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Family Law

The leading authority on all aspects of family law

22 APR 2013

JUDICIAL REVIEW: R (H) v Kingston Upon Hull City Council [2013] EWHC 388 (Admin)

(Queen's Bench Division, HHJ Jeremy Richardson QC, 8 April 2013)

The mother brought judicial review proceedings in relation to the local authority decision to remove her two children, who were subject to interim care orders, from the care of the grandparents into foster care without prior consultation with the mother.

The local authority asserted that it was in the process of consultation when events overtook that. The local authority, having ongoing concerns of the grandparents' capacity to care for the children, made a decision to remove the children from their care anyway and had arranged to meet with the parents to inform them of the decision. The guardian had not been consulted prior to the decision being taken.

The parents did not take the news well and the father threatened to kidnap the children which prompted the local authority to immediately remove the children with the assistance of the police. The mother thereafter initiated judicial review proceedings.

Challenges to decisions such as these while care proceedings are in train would usually be determined within the confines of the family court. The circumstances where judicial review proceedings would take place alongside family proceedings would be rare and distinctly fact specific and the Administrative court was alive to the availability of an alternative remedy.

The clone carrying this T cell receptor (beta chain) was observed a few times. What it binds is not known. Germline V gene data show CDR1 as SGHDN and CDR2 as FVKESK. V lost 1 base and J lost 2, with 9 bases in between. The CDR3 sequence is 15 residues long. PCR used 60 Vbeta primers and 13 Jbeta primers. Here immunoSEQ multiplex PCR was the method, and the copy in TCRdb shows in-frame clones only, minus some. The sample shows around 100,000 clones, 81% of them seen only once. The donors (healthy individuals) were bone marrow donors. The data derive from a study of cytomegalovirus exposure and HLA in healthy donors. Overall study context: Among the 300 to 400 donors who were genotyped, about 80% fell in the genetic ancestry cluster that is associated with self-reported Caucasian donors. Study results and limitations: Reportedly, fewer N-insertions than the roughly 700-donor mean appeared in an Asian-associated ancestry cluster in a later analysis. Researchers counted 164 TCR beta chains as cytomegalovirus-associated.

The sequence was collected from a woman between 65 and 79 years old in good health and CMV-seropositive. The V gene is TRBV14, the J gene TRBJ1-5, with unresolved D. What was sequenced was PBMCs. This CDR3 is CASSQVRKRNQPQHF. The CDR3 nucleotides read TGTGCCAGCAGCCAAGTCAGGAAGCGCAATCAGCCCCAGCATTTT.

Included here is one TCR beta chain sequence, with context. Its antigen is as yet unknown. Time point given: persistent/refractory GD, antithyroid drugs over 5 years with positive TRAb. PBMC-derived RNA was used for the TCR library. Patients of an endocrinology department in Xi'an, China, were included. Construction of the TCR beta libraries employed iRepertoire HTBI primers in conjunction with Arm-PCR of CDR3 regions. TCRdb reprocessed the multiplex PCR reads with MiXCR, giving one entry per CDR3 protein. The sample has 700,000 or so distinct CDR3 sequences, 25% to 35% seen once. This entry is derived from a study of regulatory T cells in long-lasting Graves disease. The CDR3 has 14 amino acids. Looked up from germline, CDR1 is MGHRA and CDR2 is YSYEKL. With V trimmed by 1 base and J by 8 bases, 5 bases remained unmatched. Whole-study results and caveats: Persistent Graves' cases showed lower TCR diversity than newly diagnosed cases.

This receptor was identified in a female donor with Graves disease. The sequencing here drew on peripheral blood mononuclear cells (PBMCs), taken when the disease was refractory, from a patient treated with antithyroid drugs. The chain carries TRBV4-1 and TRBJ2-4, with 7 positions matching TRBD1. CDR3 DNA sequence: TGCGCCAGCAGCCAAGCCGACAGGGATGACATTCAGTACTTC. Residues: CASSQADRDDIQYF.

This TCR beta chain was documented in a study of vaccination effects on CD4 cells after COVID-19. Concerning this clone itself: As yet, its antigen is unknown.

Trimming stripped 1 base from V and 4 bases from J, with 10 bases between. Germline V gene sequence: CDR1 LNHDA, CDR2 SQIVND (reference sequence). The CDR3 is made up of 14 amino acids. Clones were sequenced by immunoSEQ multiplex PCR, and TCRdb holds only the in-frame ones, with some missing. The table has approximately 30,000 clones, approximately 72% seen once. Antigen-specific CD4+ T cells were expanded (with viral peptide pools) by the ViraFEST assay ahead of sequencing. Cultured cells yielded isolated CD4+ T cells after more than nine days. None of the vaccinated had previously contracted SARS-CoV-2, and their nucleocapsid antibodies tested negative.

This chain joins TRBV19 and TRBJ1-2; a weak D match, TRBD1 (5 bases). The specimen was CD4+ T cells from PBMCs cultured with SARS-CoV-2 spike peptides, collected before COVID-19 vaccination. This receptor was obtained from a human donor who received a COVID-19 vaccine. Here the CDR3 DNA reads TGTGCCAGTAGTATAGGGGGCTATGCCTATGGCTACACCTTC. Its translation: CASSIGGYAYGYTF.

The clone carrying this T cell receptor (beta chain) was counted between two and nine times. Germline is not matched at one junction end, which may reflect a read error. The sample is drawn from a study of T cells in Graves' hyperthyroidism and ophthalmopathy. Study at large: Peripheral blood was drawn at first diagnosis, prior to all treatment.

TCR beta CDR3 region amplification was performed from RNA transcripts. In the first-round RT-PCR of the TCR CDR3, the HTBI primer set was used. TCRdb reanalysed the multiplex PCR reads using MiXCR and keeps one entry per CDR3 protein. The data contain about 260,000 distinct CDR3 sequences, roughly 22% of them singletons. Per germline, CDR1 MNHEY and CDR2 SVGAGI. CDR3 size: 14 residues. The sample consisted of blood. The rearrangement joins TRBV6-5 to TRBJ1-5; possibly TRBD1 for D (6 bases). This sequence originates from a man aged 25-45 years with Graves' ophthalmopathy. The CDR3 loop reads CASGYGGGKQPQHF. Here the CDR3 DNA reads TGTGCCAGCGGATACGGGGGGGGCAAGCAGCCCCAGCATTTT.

There was a clear duty on the local authority to consult with all affected parties before a decision was reached on important aspects of a child's life while an interim care order was in force and, therefore, when the decision to remove the children without prior consultation was made the local authority had acted unlawfully. However, when the parents were informed, and the father reacted by making threats, the local authority were forced to take them seriously at the time and, therefore, the subsequent removal of the children could not be criticised.

The situation should have been avoided and probably could have been had there been proper consultation or alternative strategies considered; but having created the situation without justification, the Local authority was faced with a potential crisis and acted as many local authorities would have done. The action taken, post paternal threats, was not an irrational or unreasonable decision.

The mother was granted declaratory relief that the initial decision to remove the children without prior consultation was unlawful.

 

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